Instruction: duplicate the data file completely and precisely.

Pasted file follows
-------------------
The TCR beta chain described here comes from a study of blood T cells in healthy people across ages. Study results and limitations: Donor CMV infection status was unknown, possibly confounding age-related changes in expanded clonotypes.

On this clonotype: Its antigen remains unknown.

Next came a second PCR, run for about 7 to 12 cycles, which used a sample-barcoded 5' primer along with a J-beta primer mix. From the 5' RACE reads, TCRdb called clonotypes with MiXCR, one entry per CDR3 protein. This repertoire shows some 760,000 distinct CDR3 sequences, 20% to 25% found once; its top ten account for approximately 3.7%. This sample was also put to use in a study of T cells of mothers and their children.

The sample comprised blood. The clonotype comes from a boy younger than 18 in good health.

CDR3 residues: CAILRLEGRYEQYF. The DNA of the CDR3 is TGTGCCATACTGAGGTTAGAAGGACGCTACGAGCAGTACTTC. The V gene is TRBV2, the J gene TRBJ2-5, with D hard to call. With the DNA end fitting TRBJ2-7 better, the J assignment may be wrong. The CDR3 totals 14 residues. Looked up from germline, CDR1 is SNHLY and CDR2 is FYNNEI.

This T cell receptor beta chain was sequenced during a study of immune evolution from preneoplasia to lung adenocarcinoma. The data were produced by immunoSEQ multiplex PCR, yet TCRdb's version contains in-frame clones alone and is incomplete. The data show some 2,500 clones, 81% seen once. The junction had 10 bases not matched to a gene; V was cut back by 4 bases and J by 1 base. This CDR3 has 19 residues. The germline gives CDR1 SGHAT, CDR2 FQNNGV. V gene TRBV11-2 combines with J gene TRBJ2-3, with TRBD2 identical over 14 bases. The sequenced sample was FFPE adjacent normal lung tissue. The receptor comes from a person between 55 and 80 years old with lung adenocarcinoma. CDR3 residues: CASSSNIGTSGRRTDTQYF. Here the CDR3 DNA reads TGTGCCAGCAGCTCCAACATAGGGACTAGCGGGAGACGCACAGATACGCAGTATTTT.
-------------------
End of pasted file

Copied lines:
The TCR beta chain described here comes from a study of blood T cells in healthy people across ages. Study results and limitations: Donor CMV infection status was unknown, possibly confounding age-related changes in expanded clonotypes.

On this clonotype: Its antigen remains unknown.

Next came a second PCR, run for about 7 to 12 cycles, which used a sample-barcoded 5' primer along with a J-beta primer mix. From the 5' RACE reads, TCRdb called clonotypes with MiXCR, one entry per CDR3 protein. This repertoire shows some 760,000 distinct CDR3 sequences, 20% to 25% found once; its top ten account for approximately 3.7%. This sample was also put to use in a study of T cells of mothers and their children.

The sample comprised blood. The clonotype comes from a boy younger than 18 in good health.

CDR3 residues: CAILRLEGRYEQYF. The DNA of the CDR3 is TGTGCCATACTGAGGTTAGAAGGACGCTACGAGCAGTACTTC. The V gene is TRBV2, the J gene TRBJ2-5, with D hard to call. With the DNA end fitting TRBJ2-7 better, the J assignment may be wrong. The CDR3 totals 14 residues. Looked up from germline, CDR1 is SNHLY and CDR2 is FYNNEI.

This T cell receptor beta chain was sequenced during a study of immune evolution from preneoplasia to lung adenocarcinoma. The data were produced by immunoSEQ multiplex PCR, yet TCRdb's version contains in-frame clones alone and is incomplete. The data show some 2,500 clones, 81% seen once. The junction had 10 bases not matched to a gene; V was cut back by 4 bases and J by 1 base. This CDR3 has 19 residues. The germline gives CDR1 SGHAT, CDR2 FQNNGV. V gene TRBV11-2 combines with J gene TRBJ2-3, with TRBD2 identical over 14 bases. The sequenced sample was FFPE adjacent normal lung tissue. The receptor comes from a person between 55 and 80 years old with lung adenocarcinoma. CDR3 residues: CASSSNIGTSGRRTDTQYF. Here the CDR3 DNA reads TGTGCCAGCAGCTCCAACATAGGGACTAGCGGGAGACGCACAGATACGCAGTATTTT.